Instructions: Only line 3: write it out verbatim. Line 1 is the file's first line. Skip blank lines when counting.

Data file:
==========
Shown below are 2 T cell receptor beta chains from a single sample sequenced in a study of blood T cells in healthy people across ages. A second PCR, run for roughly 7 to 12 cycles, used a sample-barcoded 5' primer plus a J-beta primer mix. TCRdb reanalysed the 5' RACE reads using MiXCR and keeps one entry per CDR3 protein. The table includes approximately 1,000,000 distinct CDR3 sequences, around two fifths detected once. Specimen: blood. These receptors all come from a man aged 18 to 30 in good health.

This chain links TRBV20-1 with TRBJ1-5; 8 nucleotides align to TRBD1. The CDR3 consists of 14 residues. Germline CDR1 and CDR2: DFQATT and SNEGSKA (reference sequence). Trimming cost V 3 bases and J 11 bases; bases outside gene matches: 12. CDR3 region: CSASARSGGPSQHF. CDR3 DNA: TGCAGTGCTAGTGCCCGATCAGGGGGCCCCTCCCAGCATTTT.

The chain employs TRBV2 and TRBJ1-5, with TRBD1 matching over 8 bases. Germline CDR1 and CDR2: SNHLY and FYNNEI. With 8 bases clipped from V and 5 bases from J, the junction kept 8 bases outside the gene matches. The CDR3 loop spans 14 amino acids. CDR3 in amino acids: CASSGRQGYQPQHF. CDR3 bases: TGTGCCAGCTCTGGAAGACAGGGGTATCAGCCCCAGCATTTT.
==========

The chain employs TRBV2 and TRBJ1-5, with TRBD1 matching over 8 bases. Germline CDR1 and CDR2: SNHLY and FYNNEI. With 8 bases clipped from V and 5 bases from J, the junction kept 8 bases outside the gene matches. The CDR3 loop spans 14 amino acids. CDR3 in amino acids: CASSGRQGYQPQHF. CDR3 bases: TGTGCCAGCTCTGGAAGACAGGGGTATCAGCCCCAGCATTTT.